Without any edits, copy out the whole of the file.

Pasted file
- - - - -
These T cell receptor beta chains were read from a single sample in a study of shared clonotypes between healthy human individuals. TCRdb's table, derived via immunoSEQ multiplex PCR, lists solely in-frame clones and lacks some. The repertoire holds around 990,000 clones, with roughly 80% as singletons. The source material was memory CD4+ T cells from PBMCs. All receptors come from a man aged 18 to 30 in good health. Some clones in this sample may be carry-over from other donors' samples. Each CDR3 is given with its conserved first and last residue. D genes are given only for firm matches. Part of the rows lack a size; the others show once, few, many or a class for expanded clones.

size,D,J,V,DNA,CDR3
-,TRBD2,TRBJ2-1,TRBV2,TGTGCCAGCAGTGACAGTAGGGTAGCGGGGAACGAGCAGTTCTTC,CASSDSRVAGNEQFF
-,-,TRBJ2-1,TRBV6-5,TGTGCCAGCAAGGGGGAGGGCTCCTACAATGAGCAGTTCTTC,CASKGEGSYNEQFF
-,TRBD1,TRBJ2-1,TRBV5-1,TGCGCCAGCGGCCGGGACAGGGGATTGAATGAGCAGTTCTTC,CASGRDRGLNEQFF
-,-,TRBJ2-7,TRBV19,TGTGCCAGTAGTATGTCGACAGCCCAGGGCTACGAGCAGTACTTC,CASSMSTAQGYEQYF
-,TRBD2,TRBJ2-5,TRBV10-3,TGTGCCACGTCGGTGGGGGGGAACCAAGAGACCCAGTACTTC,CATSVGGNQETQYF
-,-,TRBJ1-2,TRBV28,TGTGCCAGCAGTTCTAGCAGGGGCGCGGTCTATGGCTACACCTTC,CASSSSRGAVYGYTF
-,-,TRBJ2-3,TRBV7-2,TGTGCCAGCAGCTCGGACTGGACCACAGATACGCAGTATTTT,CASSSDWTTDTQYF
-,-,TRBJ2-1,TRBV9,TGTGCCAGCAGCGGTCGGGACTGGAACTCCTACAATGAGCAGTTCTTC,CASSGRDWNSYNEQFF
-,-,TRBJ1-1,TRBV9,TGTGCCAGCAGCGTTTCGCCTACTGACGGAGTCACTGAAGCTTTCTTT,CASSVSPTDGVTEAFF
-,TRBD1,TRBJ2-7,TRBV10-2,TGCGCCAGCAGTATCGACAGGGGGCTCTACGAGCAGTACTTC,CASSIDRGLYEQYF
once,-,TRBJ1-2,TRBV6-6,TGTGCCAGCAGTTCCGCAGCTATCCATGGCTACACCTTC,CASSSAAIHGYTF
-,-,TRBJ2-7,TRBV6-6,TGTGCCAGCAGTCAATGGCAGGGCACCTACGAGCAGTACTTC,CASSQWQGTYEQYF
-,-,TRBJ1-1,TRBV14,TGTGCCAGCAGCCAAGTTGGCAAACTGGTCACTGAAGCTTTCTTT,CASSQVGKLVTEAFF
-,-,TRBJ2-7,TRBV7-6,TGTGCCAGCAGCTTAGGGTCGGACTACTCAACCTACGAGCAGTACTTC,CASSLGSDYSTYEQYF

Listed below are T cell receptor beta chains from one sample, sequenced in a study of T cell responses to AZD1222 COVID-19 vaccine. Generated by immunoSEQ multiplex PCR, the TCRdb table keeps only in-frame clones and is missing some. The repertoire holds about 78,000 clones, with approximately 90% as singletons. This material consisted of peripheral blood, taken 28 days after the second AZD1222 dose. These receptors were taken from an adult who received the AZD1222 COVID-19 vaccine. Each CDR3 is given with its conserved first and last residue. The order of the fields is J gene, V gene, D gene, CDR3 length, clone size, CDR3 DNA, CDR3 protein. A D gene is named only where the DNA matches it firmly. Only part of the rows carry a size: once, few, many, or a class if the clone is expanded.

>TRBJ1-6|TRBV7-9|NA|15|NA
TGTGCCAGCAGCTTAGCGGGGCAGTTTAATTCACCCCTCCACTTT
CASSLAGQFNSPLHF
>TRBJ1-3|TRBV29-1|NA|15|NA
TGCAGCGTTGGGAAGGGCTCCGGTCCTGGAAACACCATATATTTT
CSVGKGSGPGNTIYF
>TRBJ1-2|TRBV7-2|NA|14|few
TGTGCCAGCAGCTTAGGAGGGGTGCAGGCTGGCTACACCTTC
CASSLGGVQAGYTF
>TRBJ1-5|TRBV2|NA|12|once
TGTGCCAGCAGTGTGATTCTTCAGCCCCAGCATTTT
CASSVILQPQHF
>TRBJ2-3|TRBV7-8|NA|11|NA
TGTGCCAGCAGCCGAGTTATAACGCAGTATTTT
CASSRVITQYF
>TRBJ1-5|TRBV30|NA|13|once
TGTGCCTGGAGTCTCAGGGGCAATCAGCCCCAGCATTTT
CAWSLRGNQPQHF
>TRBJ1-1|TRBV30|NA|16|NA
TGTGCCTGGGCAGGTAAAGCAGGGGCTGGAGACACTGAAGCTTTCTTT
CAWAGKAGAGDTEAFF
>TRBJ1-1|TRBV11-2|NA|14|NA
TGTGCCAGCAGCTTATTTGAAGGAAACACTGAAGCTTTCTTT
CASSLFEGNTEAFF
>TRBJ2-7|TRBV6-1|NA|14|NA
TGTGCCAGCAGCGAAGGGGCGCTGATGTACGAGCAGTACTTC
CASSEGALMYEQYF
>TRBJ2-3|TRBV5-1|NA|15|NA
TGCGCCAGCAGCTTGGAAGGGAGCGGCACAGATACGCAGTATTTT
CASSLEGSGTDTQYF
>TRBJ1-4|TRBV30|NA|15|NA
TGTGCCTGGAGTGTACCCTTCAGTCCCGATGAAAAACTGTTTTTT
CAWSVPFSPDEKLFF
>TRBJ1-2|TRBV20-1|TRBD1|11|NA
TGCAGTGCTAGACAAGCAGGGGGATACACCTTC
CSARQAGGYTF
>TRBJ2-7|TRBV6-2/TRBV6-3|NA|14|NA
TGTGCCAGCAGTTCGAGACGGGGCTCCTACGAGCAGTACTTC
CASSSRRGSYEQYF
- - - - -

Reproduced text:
These T cell receptor beta chains were read from a single sample in a study of shared clonotypes between healthy human individuals. TCRdb's table, derived via immunoSEQ multiplex PCR, lists solely in-frame clones and lacks some. The repertoire holds around 990,000 clones, with roughly 80% as singletons. The source material was memory CD4+ T cells from PBMCs. All receptors come from a man aged 18 to 30 in good health. Some clones in this sample may be carry-over from other donors' samples. Each CDR3 is given with its conserved first and last residue. D genes are given only for firm matches. Part of the rows lack a size; the others show once, few, many or a class for expanded clones.

size,D,J,V,DNA,CDR3
-,TRBD2,TRBJ2-1,TRBV2,TGTGCCAGCAGTGACAGTAGGGTAGCGGGGAACGAGCAGTTCTTC,CASSDSRVAGNEQFF
-,-,TRBJ2-1,TRBV6-5,TGTGCCAGCAAGGGGGAGGGCTCCTACAATGAGCAGTTCTTC,CASKGEGSYNEQFF
-,TRBD1,TRBJ2-1,TRBV5-1,TGCGCCAGCGGCCGGGACAGGGGATTGAATGAGCAGTTCTTC,CASGRDRGLNEQFF
-,-,TRBJ2-7,TRBV19,TGTGCCAGTAGTATGTCGACAGCCCAGGGCTACGAGCAGTACTTC,CASSMSTAQGYEQYF
-,TRBD2,TRBJ2-5,TRBV10-3,TGTGCCACGTCGGTGGGGGGGAACCAAGAGACCCAGTACTTC,CATSVGGNQETQYF
-,-,TRBJ1-2,TRBV28,TGTGCCAGCAGTTCTAGCAGGGGCGCGGTCTATGGCTACACCTTC,CASSSSRGAVYGYTF
-,-,TRBJ2-3,TRBV7-2,TGTGCCAGCAGCTCGGACTGGACCACAGATACGCAGTATTTT,CASSSDWTTDTQYF
-,-,TRBJ2-1,TRBV9,TGTGCCAGCAGCGGTCGGGACTGGAACTCCTACAATGAGCAGTTCTTC,CASSGRDWNSYNEQFF
-,-,TRBJ1-1,TRBV9,TGTGCCAGCAGCGTTTCGCCTACTGACGGAGTCACTGAAGCTTTCTTT,CASSVSPTDGVTEAFF
-,TRBD1,TRBJ2-7,TRBV10-2,TGCGCCAGCAGTATCGACAGGGGGCTCTACGAGCAGTACTTC,CASSIDRGLYEQYF
once,-,TRBJ1-2,TRBV6-6,TGTGCCAGCAGTTCCGCAGCTATCCATGGCTACACCTTC,CASSSAAIHGYTF
-,-,TRBJ2-7,TRBV6-6,TGTGCCAGCAGTCAATGGCAGGGCACCTACGAGCAGTACTTC,CASSQWQGTYEQYF
-,-,TRBJ1-1,TRBV14,TGTGCCAGCAGCCAAGTTGGCAAACTGGTCACTGAAGCTTTCTTT,CASSQVGKLVTEAFF
-,-,TRBJ2-7,TRBV7-6,TGTGCCAGCAGCTTAGGGTCGGACTACTCAACCTACGAGCAGTACTTC,CASSLGSDYSTYEQYF

Listed below are T cell receptor beta chains from one sample, sequenced in a study of T cell responses to AZD1222 COVID-19 vaccine. Generated by immunoSEQ multiplex PCR, the TCRdb table keeps only in-frame clones and is missing some. The repertoire holds about 78,000 clones, with approximately 90% as singletons. This material consisted of peripheral blood, taken 28 days after the second AZD1222 dose. These receptors were taken from an adult who received the AZD1222 COVID-19 vaccine. Each CDR3 is given with its conserved first and last residue. The order of the fields is J gene, V gene, D gene, CDR3 length, clone size, CDR3 DNA, CDR3 protein. A D gene is named only where the DNA matches it firmly. Only part of the rows carry a size: once, few, many, or a class if the clone is expanded.

>TRBJ1-6|TRBV7-9|NA|15|NA
TGTGCCAGCAGCTTAGCGGGGCAGTTTAATTCACCCCTCCACTTT
CASSLAGQFNSPLHF
>TRBJ1-3|TRBV29-1|NA|15|NA
TGCAGCGTTGGGAAGGGCTCCGGTCCTGGAAACACCATATATTTT
CSVGKGSGPGNTIYF
>TRBJ1-2|TRBV7-2|NA|14|few
TGTGCCAGCAGCTTAGGAGGGGTGCAGGCTGGCTACACCTTC
CASSLGGVQAGYTF
>TRBJ1-5|TRBV2|NA|12|once
TGTGCCAGCAGTGTGATTCTTCAGCCCCAGCATTTT
CASSVILQPQHF
>TRBJ2-3|TRBV7-8|NA|11|NA
TGTGCCAGCAGCCGAGTTATAACGCAGTATTTT
CASSRVITQYF
>TRBJ1-5|TRBV30|NA|13|once
TGTGCCTGGAGTCTCAGGGGCAATCAGCCCCAGCATTTT
CAWSLRGNQPQHF
>TRBJ1-1|TRBV30|NA|16|NA
TGTGCCTGGGCAGGTAAAGCAGGGGCTGGAGACACTGAAGCTTTCTTT
CAWAGKAGAGDTEAFF
>TRBJ1-1|TRBV11-2|NA|14|NA
TGTGCCAGCAGCTTATTTGAAGGAAACACTGAAGCTTTCTTT
CASSLFEGNTEAFF
>TRBJ2-7|TRBV6-1|NA|14|NA
TGTGCCAGCAGCGAAGGGGCGCTGATGTACGAGCAGTACTTC
CASSEGALMYEQYF
>TRBJ2-3|TRBV5-1|NA|15|NA
TGCGCCAGCAGCTTGGAAGGGAGCGGCACAGATACGCAGTATTTT
CASSLEGSGTDTQYF
>TRBJ1-4|TRBV30|NA|15|NA
TGTGCCTGGAGTGTACCCTTCAGTCCCGATGAAAAACTGTTTTTT
CAWSVPFSPDEKLFF
>TRBJ1-2|TRBV20-1|TRBD1|11|NA
TGCAGTGCTAGACAAGCAGGGGGATACACCTTC
CSARQAGGYTF
>TRBJ2-7|TRBV6-2/TRBV6-3|NA|14|NA
TGTGCCAGCAGTTCGAGACGGGGCTCCTACGAGCAGTACTTC
CASSSRRGSYEQYF